Reviews, profiles and news about art in Chicago

Fall Openings: Art Not Necessarily for Sale

Oak Park, Pilsen Add comments
John Riepenhoff's poster design at Suburban

John Riepenhoff's poster design at Suburban

Many new and established art galleries function as gallery spaces and homes. Outside the clusters of galleries, these spaces, such as Pilsen’s Antena, Oak Park’s Suburban and Albany Park’s Swimming Pool Project Space make room for art beside the furniture. Profit is not the motive; rather, it’s all about exposure, for artists and viewers, and creative expression. “We have an art world that doesn’t value artists,” notes Michelle Grabner, co-owner of the nine-year-old Suburban gallery. “Dealers and curators are running the shots, artists really don’t have the kind of control and decision making they once had.”

Filling that void, art spaces such as Suburban and Antena allow artists free reign in terms of artistic and curatorial control. Antena, a new space that opened in March, is run out of founder Miguel Cortez’s apartment. “Artists are allowed to repaint the walls, transform the space for a show,” Cortez says, who shifted focus to his new space after running Pilsen’s Polvo gallery for years. Polvo continues to publish a quarterly magazine with artist profiles.

Art openings at both Suburban and Antena provide a gathering spot for the arts community. At Suburban, openings now take place on Sunday afternoons in the yard of Grabner’s house, with bratwurst and beer during the warm months, coffee and sweets during the winter. Antena’s openings, which take place in Cortez’s apartment, are equally informal. And through these events artists gain access to networks and visibility.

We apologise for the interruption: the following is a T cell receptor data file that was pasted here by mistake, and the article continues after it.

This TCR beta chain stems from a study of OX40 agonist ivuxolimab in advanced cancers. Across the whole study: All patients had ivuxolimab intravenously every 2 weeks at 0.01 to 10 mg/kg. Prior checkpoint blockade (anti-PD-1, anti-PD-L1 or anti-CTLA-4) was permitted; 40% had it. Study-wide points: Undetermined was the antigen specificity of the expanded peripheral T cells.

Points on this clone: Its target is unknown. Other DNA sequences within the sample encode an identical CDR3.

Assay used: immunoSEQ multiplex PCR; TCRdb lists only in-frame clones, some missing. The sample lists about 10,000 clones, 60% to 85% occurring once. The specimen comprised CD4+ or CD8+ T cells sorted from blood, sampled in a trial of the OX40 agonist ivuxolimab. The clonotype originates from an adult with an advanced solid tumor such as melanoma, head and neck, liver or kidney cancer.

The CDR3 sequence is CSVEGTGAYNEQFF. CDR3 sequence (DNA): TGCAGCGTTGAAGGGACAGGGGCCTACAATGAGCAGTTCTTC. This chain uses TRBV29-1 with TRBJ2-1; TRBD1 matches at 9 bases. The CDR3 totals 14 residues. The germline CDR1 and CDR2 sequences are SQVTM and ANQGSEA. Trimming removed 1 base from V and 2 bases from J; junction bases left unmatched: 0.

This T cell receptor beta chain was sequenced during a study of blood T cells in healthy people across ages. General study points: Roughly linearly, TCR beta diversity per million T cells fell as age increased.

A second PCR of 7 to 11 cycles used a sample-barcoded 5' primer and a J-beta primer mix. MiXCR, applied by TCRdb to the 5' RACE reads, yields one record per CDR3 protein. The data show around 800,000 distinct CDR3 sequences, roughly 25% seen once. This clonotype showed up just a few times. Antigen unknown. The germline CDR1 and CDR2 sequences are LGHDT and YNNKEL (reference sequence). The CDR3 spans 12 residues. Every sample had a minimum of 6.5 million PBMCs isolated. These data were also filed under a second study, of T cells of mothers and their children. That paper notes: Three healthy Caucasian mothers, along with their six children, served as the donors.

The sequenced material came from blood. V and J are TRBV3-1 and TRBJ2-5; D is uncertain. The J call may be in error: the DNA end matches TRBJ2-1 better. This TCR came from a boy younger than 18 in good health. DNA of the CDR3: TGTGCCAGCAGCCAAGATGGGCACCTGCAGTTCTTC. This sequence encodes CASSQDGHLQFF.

“We are neither a commercial nor a non-profit space,” notes Grabner. And the same goes for Antena, which aims to be a forum for artists in need of a middle ground alternative space.

Swimming Pool Project Space, opened July 2008, appearing as a commercial storefront, provides a springboard for emerging contemporary artists from Chicago and abroad. Pool parties—openings that take place around the glossy blue wooden floor that resembles a swimming pool—provide a place for artists and community members to interact. “This where people meet, artists or not, it’s public space where conversation occurs, not a bar but an art space,” says co-owner Liz Nielsen. The next exhibition, “Video as Video: Rewind to Form,” is curated by art critic Alicia Eler and artist Peregrine Honig, and opens September 20. (Marla Seidell)

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